Retrieval Practice; can you really improve learning with quick-fire quizzes?
Retrieval Practice is trending right now in UK education as teachers and home educators are understanding the value of low stakes quizzing to accelerate learning. Here we take a quick look at what it is and how it works.
So what is Retrieval Practice?
According to the website, retrievalpractice.org
“retrieval practice is a strategy in which bringing information to mind enhances and boosts learning”.
Simply put, it’s the act of trying to recall information without having it in front of you. For example, when a child recalls a fact they’ve learned about Henry VIII, it will improve their learning to a greater extent than if they had simply looked up the answer online or in a textbook.
You might be thinking, this retrieval practice is nothing new, I mean, who remembers practising spellings verbatim only to later recall and write them down in a short test? Or the concept of flashcards, they’ve been around forever right? Both of these activities are based on retrieval practice.
But what’s new is that in recent years cognitive psychologists have discovered that nothing cements long-term learning as powerfully as retrieval practice. The practice of remembering previously studied information is found to be more advantageous for long-term retention than restudying that same information; it’s a phenomenon often called the “testing effect.”
The concept is nicely explained by Jennifer Gonzalez from Cult of Pedagogy “When we teach something once, and then want to do something else to help students learn it better, instead of just reviewing the content, we’re much better off giving something like a quiz instead. In other words, if we do more asking students to pull concepts out of their brains, rather than continually trying to put concepts in, students will learn those concepts better”
The very act of being quizzed actually helps students learn better.
Why is Retrieval Practice so effective?
Retrieval practice is effective because it forces us to pull the knowledge out of our heads and in doing so we excise and strengthen our memory.
Recalling information creates stronger memory traces and increases the likelihood that the information will be transferred to the long-term memory.
It might seem like a struggle, but to recall knowledge learned is proven to be much more effective than re-reading, taking notes, or listening to lectures.
It’s precisely the challenge of recalling information that improves our memory and learning – by trying to retrieve information, we exercise or strengthen our memory, and we can also identify gaps in our learning.
Because retrieving information requires significant effort, it’s important to note that students may not think they’re doing well if they can’t remember something, but it in fact when their greatest learning will take place.
How can I use retrieval practice?
There are several ways to include retrieval practice into lessons:
1. Tests & quizzes; simple tests are one of the most straightforward ways to implement some retrieval practice into your lessons, but make sure students don’t look at their books or notes. The whole purpose is to ‘pull’ the information out of their heads.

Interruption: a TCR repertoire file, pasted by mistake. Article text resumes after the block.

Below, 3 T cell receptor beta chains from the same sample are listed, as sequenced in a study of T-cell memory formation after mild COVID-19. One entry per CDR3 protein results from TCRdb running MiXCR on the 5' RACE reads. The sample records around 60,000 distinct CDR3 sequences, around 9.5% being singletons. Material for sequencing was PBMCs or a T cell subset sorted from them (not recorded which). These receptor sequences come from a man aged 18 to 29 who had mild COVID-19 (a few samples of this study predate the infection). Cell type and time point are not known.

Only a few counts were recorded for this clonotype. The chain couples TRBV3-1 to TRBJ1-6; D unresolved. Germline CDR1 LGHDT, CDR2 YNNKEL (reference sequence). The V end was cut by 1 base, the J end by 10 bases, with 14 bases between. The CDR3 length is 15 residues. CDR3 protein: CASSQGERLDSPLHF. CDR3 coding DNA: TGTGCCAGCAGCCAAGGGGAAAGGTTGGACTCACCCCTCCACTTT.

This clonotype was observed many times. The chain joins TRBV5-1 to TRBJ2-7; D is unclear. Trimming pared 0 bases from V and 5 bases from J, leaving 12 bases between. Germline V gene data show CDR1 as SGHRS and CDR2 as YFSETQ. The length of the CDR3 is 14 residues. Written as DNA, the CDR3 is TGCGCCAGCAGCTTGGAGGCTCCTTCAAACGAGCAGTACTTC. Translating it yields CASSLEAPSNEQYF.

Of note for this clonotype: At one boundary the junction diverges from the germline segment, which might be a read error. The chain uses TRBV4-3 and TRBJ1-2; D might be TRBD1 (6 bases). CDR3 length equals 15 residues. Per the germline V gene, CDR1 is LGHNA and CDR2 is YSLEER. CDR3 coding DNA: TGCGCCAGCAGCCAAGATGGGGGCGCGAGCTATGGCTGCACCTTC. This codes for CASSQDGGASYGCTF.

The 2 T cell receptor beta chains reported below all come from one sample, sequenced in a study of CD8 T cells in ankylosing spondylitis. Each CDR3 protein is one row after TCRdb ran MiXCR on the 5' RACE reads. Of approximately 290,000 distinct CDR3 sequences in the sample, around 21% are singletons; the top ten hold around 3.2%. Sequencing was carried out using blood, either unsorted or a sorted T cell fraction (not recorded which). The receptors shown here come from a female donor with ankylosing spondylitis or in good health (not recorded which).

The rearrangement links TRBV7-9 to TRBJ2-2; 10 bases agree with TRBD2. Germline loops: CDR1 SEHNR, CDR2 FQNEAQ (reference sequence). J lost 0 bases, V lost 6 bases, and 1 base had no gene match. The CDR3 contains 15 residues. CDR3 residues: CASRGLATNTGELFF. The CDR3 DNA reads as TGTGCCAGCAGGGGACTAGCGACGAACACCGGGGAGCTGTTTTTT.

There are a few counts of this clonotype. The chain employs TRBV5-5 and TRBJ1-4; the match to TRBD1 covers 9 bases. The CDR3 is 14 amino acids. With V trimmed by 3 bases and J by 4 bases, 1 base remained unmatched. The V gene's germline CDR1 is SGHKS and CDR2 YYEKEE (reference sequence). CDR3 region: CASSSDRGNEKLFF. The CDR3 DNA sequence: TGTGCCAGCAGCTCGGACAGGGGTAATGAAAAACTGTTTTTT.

2. Flashcards; these are really useful and easy to create, but it’s important to remember that students mustn't flip the card over for the answers prematurely, just thinking they know the answer.
3. Write it all down; get students to write down everything they know about the topic. This will identify any gaps in learning so that they can go back over those things again. Little and often is best, that way the next time they recall and write everything down, there will be a couple of extra things they have remembered.
It’s important to note the research clearly shows that retrieval practise is more effective when carried out regularly, i.e. using quizzes or other valuable retrieval tools throughout a topic, rather than cramming at the end. So be sure to keep testing activities short and repeat them regularly.
Encouraging students to test their knowledge of key information they will enhance their ability to retain what they know.
There’s a wealth of information and resources to be found on the web, in particular on the science behind retrieval practice as well as some very useful tips and ideas on incorporating this method of learning into your everyday teaching in Retrieval Practice by Kate Jones.
But in the meantime, there’s a really useful resource for history teachers and primary teachers at 60 Second Histories where you can try out hundreds of readymade, low-stakes history quizzes. Children can absorb content from short history clips, packed with key information and then take a quiz afterwards. 60 Second Histories identifies gaps in their learning through scoring, provides correct answers where necessary and may even suggest taking the quiz again. This is a super retrieval activity that can be done in class, or individually at home. Check it out at 60SecondHistories.com
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